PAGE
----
This is how I painted my books:
Paint some fruits like a mango 🙂
Open a fridge and find any interesting fruit or vegetable to paint. Consider its shape, color. We are spending out quarantine in Thailand and thankfully it is a country of endless summer and tropical fruits. So, I got myself a mango and indulged into this world of sweet watercolor yellows and oranges.
Again, my palette is limited, I only used yellow color as a base, and mixed different tones of yellow by adding red and sometimes green colors (mango skin had some funky green tones in it too).
The shape of my mango is not perfectly oval so I kinda like that too. Got a highlighted area on the left side of the fruit and a reflected light on the opposite side. Of course, shadow right under the mango gives more realistic feel to the painting, so that’s what I did with mix of blue and gray colors.
What fruit do you have in your fridge to paint? This is my mango painting process:
5. Coffee cup
Paint a coffee cupAs oppose to a realistic style of my fruit painting, I decided to paint this cup in a funkier sketching style. I drew the outline of the cup with a gel pen without caring much about the form. The sketch is deformed and not realistic at all and that was goal! I wanted to give you a playful feeling by doing this.
Starbucks is the only coffeshop we have in a walking distance from our home. So here we go, another “around the house” simple idea for a painting. As you see, this artwork is a pure fun, no perspective, no headache about shapes or forms. I just paid attention to shadows and highlights to bring volume to this piece so it’s not totally flat.
Check out how I painted this Starbucks coffee cup in watercolor:
6. Watercolor set
What a watercolor artist without a painting of your own watercolor set! This was a fun and easy sketching time for me, I didn’t try to achieve 100% realism with this artwork. In fact, I have never really painted my tubes or pans, so it was a fun debut.
I have a collection of tubes from different watercolor brands, such as White Nights, Sennelier, Winsor & Newton, Rosa, Shinhan etc. Painting all of those would be a little too much, but an open palette with paint spilled around and a couple of brushes seemed about right.
Would love to see your painting of art supplies!
Here is a video of a painting process:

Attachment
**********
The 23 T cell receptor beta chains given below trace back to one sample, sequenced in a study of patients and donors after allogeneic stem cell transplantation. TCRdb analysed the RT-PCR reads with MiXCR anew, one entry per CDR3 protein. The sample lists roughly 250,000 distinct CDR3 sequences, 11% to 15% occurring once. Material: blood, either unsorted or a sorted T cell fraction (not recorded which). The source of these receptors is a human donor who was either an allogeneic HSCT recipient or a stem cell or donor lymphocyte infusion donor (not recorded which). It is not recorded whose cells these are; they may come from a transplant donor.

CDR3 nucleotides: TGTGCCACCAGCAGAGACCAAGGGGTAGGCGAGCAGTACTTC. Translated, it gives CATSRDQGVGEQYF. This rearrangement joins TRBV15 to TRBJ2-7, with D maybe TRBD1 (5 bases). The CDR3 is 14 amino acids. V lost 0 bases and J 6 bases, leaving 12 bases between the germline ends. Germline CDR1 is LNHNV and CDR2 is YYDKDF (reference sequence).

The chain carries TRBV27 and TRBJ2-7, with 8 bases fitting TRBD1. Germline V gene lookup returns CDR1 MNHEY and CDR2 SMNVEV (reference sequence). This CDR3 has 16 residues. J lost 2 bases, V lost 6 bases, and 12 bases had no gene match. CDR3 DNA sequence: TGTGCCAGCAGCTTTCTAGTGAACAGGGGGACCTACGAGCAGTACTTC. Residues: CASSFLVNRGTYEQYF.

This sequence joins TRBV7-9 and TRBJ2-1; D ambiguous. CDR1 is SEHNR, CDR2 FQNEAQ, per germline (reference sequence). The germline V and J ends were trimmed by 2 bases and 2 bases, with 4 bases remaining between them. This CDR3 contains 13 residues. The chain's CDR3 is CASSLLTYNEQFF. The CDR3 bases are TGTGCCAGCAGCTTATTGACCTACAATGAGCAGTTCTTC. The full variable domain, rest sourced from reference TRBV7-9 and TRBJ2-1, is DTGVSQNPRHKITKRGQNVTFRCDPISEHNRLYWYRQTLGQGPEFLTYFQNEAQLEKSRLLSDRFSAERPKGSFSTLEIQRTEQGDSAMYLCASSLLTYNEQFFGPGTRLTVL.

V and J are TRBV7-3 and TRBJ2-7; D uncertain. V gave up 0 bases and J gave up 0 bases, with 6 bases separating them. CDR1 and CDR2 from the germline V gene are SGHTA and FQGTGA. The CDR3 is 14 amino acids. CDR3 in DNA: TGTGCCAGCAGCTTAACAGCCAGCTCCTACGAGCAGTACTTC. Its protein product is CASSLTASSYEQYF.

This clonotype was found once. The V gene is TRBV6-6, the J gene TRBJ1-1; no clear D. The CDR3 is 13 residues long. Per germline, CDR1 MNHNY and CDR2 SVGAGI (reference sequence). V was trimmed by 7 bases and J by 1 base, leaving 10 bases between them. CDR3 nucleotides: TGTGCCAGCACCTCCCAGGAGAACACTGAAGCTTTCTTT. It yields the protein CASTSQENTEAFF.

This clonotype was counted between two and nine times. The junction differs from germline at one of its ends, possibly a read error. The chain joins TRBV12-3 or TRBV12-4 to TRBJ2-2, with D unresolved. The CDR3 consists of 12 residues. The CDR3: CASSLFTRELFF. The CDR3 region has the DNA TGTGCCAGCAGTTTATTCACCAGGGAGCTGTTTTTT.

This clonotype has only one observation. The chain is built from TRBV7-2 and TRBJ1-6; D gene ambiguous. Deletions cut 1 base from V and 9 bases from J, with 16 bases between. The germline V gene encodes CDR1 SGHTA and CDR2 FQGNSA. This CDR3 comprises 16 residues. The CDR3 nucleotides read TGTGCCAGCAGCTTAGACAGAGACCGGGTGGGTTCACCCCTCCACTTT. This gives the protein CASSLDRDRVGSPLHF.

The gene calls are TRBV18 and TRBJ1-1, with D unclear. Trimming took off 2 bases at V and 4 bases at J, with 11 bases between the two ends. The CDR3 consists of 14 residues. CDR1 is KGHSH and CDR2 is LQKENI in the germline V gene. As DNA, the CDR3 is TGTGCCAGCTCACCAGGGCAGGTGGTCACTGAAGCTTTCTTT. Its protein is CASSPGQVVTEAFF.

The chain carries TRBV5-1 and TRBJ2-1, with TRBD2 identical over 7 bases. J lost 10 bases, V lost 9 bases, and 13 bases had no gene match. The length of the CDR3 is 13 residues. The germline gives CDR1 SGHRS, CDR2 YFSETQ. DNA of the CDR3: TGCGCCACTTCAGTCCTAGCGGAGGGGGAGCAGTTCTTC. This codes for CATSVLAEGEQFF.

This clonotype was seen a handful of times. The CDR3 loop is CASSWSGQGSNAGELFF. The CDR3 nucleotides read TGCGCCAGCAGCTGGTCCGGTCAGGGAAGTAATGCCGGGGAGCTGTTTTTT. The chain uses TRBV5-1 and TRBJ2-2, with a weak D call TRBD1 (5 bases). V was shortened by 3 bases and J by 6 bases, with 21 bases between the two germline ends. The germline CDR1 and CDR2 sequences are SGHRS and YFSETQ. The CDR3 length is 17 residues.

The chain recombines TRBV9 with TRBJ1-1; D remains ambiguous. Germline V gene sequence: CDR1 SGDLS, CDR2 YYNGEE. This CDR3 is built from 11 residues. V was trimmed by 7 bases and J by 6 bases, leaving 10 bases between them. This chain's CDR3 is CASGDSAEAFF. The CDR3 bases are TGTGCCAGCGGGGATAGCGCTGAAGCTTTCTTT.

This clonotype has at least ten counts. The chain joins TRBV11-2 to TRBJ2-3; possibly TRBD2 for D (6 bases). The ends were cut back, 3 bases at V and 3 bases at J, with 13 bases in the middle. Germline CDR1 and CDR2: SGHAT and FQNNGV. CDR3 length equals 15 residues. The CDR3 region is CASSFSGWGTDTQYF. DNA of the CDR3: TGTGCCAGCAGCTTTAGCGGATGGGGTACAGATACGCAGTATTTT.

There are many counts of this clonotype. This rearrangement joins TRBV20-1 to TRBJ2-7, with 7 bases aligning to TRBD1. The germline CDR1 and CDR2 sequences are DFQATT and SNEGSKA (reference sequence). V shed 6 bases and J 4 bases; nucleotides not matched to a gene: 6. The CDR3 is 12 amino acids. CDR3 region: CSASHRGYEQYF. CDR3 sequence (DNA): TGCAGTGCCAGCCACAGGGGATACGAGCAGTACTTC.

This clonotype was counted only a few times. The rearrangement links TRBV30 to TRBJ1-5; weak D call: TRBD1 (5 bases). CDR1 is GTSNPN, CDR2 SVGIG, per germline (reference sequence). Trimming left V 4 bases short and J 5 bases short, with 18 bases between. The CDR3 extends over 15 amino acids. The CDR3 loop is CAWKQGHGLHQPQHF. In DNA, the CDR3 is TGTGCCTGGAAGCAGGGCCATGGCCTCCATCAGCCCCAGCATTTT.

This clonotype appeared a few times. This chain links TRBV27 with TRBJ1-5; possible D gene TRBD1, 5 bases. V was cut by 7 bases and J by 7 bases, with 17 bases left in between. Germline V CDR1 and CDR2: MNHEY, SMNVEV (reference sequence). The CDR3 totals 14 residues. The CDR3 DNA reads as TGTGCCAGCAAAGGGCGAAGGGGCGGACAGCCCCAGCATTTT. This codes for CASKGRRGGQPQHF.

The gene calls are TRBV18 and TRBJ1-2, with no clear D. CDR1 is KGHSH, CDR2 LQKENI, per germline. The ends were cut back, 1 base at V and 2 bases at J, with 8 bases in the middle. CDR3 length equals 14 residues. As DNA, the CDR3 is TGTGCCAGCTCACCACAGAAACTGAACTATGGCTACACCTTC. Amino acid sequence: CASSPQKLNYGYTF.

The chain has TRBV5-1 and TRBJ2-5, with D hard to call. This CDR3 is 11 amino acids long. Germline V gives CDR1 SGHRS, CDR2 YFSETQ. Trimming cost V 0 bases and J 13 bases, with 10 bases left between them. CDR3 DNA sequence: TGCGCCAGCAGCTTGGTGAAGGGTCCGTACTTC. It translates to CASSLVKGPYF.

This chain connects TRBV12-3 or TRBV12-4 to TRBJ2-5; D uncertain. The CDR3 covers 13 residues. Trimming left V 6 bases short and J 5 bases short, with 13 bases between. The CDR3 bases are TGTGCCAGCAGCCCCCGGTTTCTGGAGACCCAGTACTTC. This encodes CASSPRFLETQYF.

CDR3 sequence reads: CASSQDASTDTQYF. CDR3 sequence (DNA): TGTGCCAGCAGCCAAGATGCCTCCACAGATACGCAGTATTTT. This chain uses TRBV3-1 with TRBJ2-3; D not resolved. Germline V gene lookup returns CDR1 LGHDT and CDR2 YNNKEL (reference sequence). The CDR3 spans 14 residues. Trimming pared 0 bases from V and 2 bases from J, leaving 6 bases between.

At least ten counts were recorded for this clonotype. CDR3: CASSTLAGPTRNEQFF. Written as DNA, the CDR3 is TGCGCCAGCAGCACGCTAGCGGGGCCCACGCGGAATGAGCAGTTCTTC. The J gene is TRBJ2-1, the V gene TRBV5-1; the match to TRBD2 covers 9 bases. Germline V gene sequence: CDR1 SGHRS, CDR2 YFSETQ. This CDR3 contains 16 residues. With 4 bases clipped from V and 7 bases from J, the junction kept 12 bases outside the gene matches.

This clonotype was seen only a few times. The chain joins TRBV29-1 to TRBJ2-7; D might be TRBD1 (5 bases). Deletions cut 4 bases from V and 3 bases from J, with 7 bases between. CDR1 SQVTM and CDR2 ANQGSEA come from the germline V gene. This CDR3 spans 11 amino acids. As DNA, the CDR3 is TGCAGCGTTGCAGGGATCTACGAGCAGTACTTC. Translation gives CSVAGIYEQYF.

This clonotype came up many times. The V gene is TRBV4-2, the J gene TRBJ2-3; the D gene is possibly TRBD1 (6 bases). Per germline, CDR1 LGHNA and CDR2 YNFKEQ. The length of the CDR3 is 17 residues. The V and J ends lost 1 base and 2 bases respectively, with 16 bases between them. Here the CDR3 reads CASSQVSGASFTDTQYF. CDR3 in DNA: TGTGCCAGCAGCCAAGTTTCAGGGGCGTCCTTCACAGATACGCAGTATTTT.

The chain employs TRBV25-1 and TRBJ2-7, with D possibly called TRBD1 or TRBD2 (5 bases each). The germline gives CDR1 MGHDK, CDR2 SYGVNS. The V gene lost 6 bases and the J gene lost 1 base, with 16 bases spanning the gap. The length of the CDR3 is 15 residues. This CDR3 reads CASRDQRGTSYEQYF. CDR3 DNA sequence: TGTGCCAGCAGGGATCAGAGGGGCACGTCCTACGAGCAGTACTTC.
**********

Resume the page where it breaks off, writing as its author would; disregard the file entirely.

7. Tabasco sauce
Paint a Tabasco bottleTime to investigate a kitchen! We definitely spend much more time cooking now, Tabasco sauce became one of the most used dressings in our meals. It is also a very interesting object to paint due to glass texture, reflections, transparency of the glass itself and mass of red sauce behind it. All that looked like an exciting challenge for me, so here we go.
It took me a while to sketch out the bottle. I located main ovals of the bottle: cap, neck, widest part of a bottle and the bottom. I drew an axis of rotation from a center of the bottle cap down to a center of a bottom oval to help myself sketch a proportionate bottle.
The source of light is on my left as usual, so the highlighted spot on this bottle is also on the left rounded side. I left those areas blank white using whiteness of my paper sheet. The secret of painting glass in watercolor is to paint the reflection crisp sharp. In the end I even added a few strokes with a white gel pen to make those reflections stand out.
Of course, the main challenge here is to remember about volume and keep proportions of a bottle intact. Every now and then I needed to stand up and look at the painting from a distance to see if there were any deformations in my forms. A label must follow curved form of the bottle same as reflections. Everything needs to suggest the object is round. If you take a photo or look at the painting through a mirror you will see your mistakes right away. I was looking on the screen of my camera while recording this watercolor painting to check my proportions, by the way you can see the process here:
To wrap it up
If you are not sure what I mean by vanishing points and axis of rotation or would like to learn more how to paint proportions, check out our online course about proportions in watercolor: https://learnwatercolors.net/
Hope this ideas list and short videos inspired you to paint some fun stuff you find at home. Please share with us what cool objects you’ve found and what paintings you came up with in comments section below!
These are 7 ideas of what you can paint while stuck at home. Stay tuned as we are preparing a second part with other 7 projects for your quarantine paintings.
You can also take a look a this massive 50 watercolor ideas blog post we published for more inspiration!